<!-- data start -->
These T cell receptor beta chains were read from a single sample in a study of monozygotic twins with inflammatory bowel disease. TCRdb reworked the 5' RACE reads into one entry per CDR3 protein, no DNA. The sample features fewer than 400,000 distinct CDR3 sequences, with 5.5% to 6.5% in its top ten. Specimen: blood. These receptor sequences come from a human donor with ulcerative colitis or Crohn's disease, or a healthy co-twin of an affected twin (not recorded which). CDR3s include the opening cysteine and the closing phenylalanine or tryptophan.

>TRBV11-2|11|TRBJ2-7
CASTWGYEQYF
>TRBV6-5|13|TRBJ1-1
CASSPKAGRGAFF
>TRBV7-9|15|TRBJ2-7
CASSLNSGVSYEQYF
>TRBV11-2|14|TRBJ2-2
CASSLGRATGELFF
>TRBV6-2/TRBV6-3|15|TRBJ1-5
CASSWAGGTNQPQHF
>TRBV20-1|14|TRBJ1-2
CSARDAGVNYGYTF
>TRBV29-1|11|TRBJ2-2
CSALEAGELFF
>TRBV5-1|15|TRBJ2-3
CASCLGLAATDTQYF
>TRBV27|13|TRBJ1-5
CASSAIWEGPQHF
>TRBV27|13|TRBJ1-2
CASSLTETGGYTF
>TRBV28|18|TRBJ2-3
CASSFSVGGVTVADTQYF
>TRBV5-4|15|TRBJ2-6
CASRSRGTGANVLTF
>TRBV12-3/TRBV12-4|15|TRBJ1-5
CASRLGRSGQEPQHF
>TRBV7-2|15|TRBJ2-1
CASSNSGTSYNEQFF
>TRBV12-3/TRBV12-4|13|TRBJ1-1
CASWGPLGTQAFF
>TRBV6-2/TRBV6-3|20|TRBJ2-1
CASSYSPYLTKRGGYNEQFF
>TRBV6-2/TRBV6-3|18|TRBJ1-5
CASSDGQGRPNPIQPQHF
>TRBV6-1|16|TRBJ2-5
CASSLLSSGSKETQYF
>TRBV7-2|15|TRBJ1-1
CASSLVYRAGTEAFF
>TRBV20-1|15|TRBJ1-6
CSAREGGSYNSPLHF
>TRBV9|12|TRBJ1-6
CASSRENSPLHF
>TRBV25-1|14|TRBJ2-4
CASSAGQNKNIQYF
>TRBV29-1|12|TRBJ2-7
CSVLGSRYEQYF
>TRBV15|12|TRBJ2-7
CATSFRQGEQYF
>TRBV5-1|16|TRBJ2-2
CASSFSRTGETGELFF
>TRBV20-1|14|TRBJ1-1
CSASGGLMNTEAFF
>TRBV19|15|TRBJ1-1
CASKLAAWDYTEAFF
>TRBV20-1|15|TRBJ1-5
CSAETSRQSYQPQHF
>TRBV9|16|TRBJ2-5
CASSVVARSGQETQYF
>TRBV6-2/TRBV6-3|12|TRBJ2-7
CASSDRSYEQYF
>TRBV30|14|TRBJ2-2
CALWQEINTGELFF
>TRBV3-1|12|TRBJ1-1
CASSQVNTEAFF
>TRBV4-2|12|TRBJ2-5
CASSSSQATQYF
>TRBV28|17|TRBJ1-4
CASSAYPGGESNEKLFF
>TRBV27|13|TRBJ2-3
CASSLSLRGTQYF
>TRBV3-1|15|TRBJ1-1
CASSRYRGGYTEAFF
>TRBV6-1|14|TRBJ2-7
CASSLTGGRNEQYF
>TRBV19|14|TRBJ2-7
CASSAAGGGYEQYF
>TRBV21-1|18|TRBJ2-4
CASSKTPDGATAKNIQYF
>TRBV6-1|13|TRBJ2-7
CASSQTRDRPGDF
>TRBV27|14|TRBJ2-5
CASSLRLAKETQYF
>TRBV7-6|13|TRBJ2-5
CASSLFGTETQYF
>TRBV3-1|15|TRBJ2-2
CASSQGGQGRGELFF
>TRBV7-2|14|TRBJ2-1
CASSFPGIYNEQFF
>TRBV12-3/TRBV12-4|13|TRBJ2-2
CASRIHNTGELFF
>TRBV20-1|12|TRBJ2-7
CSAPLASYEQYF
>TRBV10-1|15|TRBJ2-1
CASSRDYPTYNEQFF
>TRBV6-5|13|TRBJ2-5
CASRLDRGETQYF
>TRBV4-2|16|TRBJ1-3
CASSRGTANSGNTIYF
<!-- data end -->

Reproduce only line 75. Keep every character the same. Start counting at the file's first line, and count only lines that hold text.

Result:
CASSLTGGRNEQYF